Project description: The Kaiparowits Power Project consists of eleven interviews regarding the proposed construction in 1965 by Southern California Edison Company of a coal-powered generator in southern Utah. After ten years of wangling and opposition from environmental groups and federal regulators, the power company abandoned the project.

Regulatory significance: Federal environmental regulators played a significant role in the demise of the project, and the oral history interviews illuminate how locals in southern Utah viewed the conflict and perceived the involvement of the regulators. Of particular salience in the interviews is the trade-off between environmental health and economic development.

RepositoryCenter for Oral and Public History, California State University – Fullerton

Interview dates: 1976-1978

Digital access: No online availability. Contact repository directly for digital copies.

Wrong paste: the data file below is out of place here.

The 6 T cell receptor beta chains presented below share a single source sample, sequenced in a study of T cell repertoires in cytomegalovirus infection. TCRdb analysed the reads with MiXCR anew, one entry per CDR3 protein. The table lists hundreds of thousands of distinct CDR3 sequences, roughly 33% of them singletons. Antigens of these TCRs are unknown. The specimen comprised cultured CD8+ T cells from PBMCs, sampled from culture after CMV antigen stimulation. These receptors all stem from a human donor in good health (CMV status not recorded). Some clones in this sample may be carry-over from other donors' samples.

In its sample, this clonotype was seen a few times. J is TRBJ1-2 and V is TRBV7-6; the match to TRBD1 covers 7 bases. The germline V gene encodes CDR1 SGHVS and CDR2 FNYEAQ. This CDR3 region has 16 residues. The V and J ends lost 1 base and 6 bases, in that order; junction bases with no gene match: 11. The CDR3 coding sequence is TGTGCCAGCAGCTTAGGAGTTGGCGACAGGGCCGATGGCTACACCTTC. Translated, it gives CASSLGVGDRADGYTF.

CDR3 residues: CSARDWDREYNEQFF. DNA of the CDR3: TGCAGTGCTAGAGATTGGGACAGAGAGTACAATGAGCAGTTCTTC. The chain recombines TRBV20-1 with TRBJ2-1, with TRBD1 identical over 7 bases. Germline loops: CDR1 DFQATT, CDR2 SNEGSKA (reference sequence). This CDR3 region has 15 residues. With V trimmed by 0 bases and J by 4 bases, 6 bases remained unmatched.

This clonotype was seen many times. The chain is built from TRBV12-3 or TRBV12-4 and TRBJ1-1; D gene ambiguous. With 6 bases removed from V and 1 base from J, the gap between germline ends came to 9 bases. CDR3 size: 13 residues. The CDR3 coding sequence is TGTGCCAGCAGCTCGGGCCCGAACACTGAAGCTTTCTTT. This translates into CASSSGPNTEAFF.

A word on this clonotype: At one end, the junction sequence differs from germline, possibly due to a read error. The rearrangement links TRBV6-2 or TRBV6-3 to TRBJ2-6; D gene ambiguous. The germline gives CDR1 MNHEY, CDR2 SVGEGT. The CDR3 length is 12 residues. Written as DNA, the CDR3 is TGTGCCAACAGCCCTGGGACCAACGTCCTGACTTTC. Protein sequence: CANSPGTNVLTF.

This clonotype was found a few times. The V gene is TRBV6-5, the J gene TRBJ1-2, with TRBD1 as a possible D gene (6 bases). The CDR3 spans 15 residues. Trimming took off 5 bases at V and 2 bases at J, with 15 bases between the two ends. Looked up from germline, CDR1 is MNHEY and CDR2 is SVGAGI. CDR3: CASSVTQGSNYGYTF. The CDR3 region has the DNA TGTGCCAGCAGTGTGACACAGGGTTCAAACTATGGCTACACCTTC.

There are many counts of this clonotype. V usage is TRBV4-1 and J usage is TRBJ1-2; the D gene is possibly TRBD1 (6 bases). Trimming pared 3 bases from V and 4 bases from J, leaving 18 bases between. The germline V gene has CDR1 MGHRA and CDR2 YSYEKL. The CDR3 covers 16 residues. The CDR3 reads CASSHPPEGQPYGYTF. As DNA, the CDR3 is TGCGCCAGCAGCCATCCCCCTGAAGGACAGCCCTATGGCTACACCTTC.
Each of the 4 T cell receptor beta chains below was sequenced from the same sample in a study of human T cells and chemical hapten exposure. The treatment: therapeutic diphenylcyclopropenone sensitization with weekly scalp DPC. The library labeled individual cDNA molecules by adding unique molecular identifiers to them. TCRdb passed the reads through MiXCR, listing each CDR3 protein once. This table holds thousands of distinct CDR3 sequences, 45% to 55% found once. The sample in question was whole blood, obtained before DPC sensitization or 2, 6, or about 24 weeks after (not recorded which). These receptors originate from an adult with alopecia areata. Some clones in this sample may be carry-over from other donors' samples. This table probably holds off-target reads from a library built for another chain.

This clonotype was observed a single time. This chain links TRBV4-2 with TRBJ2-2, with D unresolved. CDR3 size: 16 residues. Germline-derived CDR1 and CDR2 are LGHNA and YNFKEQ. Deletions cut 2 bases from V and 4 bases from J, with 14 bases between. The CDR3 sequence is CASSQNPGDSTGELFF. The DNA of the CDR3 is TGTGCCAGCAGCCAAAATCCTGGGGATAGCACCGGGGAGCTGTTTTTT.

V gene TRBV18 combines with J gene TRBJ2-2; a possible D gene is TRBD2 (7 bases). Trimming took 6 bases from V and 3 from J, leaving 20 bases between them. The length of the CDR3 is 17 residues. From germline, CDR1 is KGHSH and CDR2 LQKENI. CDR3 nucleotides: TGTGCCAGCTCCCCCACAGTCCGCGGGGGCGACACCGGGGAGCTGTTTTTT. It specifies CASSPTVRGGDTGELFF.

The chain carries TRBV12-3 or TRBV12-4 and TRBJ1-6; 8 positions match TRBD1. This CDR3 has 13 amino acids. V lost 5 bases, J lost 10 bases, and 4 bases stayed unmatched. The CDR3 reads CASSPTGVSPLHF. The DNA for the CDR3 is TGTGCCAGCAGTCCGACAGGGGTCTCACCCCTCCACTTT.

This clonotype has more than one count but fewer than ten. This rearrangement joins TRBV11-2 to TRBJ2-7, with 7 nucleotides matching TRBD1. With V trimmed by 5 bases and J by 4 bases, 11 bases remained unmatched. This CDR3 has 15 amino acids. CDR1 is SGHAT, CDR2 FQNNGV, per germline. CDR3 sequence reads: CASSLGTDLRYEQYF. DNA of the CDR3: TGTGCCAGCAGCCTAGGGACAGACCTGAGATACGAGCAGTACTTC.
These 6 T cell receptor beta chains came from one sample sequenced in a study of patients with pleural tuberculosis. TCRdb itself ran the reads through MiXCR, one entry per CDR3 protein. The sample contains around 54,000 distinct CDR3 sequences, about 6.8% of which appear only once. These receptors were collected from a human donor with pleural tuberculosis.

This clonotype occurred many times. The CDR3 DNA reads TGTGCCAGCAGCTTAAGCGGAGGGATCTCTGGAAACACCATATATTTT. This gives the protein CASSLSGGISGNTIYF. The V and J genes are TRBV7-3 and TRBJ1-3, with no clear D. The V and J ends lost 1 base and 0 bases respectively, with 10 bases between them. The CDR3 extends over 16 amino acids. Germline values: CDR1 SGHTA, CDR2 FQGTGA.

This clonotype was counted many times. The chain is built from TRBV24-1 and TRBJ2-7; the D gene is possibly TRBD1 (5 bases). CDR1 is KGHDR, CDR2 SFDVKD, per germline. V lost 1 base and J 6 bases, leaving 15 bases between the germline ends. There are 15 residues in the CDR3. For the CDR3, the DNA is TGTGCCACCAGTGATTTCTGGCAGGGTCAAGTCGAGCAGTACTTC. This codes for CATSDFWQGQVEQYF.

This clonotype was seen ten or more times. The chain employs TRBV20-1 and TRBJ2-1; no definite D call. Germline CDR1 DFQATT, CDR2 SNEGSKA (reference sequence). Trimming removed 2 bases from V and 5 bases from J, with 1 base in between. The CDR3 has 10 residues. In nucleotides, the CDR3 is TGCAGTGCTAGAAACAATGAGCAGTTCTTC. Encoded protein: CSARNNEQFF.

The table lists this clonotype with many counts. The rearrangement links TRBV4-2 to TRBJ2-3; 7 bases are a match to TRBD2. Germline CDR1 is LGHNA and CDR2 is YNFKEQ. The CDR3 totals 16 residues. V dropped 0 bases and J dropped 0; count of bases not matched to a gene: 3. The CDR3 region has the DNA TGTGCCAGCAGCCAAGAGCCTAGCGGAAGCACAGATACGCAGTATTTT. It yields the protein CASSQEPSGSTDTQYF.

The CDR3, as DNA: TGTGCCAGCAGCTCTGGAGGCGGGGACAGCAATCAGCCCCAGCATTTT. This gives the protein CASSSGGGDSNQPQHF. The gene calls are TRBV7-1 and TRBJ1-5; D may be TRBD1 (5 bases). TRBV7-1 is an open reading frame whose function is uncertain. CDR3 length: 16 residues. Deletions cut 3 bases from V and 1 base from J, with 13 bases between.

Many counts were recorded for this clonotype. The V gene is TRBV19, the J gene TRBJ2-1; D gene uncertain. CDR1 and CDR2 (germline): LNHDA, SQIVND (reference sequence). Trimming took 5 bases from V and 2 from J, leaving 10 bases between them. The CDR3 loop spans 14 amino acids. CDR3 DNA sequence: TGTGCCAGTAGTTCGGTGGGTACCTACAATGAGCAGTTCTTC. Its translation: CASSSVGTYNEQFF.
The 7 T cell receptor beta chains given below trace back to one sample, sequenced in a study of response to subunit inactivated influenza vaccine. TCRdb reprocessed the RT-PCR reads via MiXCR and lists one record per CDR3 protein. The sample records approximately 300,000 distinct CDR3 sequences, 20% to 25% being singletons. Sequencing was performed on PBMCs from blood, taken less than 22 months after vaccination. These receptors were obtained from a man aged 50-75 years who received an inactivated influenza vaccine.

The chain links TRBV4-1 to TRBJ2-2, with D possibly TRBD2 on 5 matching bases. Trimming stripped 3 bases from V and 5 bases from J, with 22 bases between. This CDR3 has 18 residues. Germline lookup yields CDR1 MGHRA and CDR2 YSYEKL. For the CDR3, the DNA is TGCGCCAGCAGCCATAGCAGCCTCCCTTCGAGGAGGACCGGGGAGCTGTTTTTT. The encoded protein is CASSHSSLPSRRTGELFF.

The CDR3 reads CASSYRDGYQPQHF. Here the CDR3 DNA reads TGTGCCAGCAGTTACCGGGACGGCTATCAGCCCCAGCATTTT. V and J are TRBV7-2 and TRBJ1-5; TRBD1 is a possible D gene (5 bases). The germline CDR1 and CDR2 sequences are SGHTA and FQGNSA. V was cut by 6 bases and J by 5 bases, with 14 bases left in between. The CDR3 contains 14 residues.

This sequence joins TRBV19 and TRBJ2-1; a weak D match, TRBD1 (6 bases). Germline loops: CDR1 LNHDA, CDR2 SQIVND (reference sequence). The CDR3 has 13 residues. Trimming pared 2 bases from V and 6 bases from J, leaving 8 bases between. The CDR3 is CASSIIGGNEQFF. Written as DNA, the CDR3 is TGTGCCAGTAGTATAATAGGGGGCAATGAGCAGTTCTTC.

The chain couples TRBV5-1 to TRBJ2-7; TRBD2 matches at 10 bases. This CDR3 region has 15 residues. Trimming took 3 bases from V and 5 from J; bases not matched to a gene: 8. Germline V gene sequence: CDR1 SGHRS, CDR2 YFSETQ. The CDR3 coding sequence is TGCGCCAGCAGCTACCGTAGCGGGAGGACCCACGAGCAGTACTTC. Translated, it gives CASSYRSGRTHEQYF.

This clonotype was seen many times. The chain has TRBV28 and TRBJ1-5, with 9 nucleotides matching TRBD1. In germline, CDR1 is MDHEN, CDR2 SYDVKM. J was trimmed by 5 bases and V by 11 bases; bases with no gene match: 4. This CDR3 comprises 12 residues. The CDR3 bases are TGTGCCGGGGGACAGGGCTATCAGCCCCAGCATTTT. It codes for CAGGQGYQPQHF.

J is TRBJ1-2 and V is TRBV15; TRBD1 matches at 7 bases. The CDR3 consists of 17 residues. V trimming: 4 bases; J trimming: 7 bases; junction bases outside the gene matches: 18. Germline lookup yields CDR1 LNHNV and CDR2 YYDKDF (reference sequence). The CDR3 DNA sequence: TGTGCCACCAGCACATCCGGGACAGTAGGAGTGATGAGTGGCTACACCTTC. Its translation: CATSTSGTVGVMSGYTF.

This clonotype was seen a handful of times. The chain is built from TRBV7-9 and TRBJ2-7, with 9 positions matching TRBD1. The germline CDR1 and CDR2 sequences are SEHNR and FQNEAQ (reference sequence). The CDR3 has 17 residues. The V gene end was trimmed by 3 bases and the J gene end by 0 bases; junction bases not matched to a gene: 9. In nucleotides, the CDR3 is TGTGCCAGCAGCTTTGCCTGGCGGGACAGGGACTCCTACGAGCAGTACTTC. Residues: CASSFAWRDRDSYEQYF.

Linkhttp://coph.fullerton.edu/seUtahKaiparowitsPowerProject.asp

Brea-Olina Community History

Project description: The Bera-Olina Community History project has approximately 50 interviews with residents of the community in southern California. Many interviewees spent their careers in the local oil fields.

Regulatory significance: Four interviews discuss inspections, safety regulations, and local government as it pertained to oil extraction.

Repository: Center for Oral and Public History, California State University – Fullerton

Interview dates: Late 1970s – early 1980s

Digital access: No online availability for transcripts. Online listing includes brief description of each interview.

Link: http://coph.fullerton.edu/breaOlinda.asp

Minnesota Powerline Oral History Project

Project description: These 44 interviews involve people on all sides of a controversy in western Minnesota over the routing of power lines. Per the finding aide, “the controversy escalated as costs of the project rose and additional frustration was created by cumbersome review processes, and by what many protesters saw as excessive concern by the federal and state governments for wildlife areas and highway right of way at the expense of protection for productive farmland.”

Regulatory significance: This project effectively captures a kaleidoscope of views over what tradeoffs regulators should make. Interviewees include politicians, regulators at the Department of Natural Resources, affected farmers, and board members of the electric cooperatives.